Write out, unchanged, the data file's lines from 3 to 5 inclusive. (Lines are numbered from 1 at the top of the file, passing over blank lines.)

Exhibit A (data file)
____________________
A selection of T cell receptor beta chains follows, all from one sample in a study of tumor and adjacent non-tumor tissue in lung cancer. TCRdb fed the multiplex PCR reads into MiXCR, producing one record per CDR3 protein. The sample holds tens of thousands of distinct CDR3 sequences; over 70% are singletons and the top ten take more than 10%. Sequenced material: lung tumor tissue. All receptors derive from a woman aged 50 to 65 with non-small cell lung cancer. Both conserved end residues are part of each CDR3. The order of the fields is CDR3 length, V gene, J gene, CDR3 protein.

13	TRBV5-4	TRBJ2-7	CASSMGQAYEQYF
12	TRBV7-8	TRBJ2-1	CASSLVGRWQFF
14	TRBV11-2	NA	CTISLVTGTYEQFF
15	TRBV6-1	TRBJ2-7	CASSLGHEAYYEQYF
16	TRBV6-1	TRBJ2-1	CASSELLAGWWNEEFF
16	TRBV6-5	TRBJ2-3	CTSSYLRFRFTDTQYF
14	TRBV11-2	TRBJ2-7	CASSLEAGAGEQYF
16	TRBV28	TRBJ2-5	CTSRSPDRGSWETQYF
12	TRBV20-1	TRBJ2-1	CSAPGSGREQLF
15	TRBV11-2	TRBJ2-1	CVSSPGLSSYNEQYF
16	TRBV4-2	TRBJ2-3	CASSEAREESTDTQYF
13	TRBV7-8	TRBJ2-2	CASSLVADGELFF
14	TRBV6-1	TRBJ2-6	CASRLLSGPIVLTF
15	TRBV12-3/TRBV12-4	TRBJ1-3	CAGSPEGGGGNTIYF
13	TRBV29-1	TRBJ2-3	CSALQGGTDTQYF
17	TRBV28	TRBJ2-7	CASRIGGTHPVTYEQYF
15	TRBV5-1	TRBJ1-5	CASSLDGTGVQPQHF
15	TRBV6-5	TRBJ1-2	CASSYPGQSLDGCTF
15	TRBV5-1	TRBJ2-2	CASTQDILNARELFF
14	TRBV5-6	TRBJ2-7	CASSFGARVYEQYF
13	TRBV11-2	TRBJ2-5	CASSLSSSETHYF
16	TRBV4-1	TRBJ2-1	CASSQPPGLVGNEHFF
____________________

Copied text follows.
12	TRBV7-8	TRBJ2-1	CASSLVGRWQFF
14	TRBV11-2	NA	CTISLVTGTYEQFF
15	TRBV6-1	TRBJ2-7	CASSLGHEAYYEQYF